Over the next three years, four further austerity packages were announced, further slashing public sector wages, pensions and the minimum wage. Public assets were marked for sale. The health and education systems were starved of funds. A second bailout package was negotiated and then renegotiated. Each payment was conditional on more cuts being implemented.
The result? Greece sank further into recession then depression. Industrial production dropped by one-third, the economy contracted by one-quarter. The unemployment rate was pushed up to more than 25 percent. Private and public consumption was declining. Far from falling, the debt burden increased to 175 percent of GDP.
It was becoming clear that if the economy kept shrinking, the money could not be repaid. “Kicking the can down the road”, was how one economist had described the entire process. Every bailout was, absent a turnaround in the economy’s growth fortunes, just buying time before an inevitable default.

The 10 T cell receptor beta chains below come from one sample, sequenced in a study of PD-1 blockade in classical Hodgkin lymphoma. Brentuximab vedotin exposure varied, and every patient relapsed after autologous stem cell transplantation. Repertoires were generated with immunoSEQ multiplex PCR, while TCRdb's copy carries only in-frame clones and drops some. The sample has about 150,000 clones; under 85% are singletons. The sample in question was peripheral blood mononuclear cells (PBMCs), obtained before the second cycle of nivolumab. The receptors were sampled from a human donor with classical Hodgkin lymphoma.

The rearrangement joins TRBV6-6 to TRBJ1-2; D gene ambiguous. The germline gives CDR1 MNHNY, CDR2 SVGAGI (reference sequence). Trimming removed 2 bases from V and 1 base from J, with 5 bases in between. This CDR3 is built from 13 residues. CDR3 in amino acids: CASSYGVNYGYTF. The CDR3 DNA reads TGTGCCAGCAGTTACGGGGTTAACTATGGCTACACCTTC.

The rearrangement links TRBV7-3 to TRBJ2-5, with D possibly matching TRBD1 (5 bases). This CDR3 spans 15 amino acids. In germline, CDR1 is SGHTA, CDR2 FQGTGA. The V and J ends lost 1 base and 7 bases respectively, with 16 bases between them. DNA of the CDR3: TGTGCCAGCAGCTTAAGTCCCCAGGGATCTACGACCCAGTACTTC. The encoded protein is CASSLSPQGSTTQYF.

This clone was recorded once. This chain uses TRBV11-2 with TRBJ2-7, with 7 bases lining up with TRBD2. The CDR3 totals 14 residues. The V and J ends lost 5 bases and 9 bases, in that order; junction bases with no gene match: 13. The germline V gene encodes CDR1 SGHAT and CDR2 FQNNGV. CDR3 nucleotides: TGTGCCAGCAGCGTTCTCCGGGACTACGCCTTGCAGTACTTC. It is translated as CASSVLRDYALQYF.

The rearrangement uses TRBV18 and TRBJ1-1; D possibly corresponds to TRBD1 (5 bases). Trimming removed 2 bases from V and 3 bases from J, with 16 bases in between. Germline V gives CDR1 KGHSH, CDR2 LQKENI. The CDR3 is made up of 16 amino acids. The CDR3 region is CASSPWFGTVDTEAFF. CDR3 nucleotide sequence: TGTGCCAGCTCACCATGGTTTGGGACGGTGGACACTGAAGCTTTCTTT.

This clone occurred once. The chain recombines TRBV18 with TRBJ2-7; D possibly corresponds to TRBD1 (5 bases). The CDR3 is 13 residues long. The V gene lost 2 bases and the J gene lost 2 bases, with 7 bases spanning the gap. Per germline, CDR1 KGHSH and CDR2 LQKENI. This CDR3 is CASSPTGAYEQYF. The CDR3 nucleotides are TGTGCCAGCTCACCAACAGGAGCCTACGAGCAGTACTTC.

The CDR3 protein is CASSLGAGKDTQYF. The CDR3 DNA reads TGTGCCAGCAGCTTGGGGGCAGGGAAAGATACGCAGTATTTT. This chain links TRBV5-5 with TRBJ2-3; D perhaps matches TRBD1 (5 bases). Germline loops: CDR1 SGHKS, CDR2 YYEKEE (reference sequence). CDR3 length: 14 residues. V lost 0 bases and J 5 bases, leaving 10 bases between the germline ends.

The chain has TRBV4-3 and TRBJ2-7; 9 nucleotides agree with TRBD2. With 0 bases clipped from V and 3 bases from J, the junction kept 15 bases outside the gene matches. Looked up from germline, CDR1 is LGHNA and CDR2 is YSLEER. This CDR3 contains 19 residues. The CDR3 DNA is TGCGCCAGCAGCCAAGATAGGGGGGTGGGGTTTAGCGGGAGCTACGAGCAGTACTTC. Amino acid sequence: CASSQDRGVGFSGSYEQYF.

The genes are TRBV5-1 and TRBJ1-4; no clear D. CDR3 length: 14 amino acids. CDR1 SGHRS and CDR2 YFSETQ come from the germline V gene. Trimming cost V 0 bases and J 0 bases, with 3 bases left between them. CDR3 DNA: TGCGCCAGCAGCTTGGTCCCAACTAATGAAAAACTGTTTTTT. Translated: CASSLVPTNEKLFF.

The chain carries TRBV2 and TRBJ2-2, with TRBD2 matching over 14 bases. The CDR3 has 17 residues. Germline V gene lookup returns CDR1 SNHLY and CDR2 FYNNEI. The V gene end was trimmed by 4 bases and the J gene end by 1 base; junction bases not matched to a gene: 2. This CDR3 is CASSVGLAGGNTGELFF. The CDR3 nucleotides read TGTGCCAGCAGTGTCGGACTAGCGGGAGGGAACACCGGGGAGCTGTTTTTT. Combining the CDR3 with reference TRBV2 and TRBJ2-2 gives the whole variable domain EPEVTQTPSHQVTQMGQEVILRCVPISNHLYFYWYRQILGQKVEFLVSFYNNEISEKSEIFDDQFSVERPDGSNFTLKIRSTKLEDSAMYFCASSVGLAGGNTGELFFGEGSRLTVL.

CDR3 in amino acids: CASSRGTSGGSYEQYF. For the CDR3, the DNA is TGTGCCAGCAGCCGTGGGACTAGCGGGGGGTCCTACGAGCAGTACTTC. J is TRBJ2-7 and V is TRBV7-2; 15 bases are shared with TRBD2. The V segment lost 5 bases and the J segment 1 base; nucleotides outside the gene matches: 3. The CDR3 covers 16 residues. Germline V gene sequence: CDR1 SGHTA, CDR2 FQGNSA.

Still it continued, with unrelenting pressure from the European Commission and other EU institutions.
In November 2011, a political crisis erupted. Ongoing working class mobilisations pushed the prime minister to call a referendum on the question of austerity and debt repayment. It was an attempt to blackmail the population into accepting the program, but the prospect of the people having a say over the key question in Greek politics was too much for the European establishment.
Within two weeks of announcing, then withdrawing, the referendum proposal, Papandreou had been forced out. Lucas Papademos, former governor of the Bank of Greece and former vice president of the ECB, was installed as the head of a provisional government. This was the clearest indication yet that the Greek ruling class would stop at nothing to honour the memorandum with the troika and that the troika would stop at nothing to strangle Greece.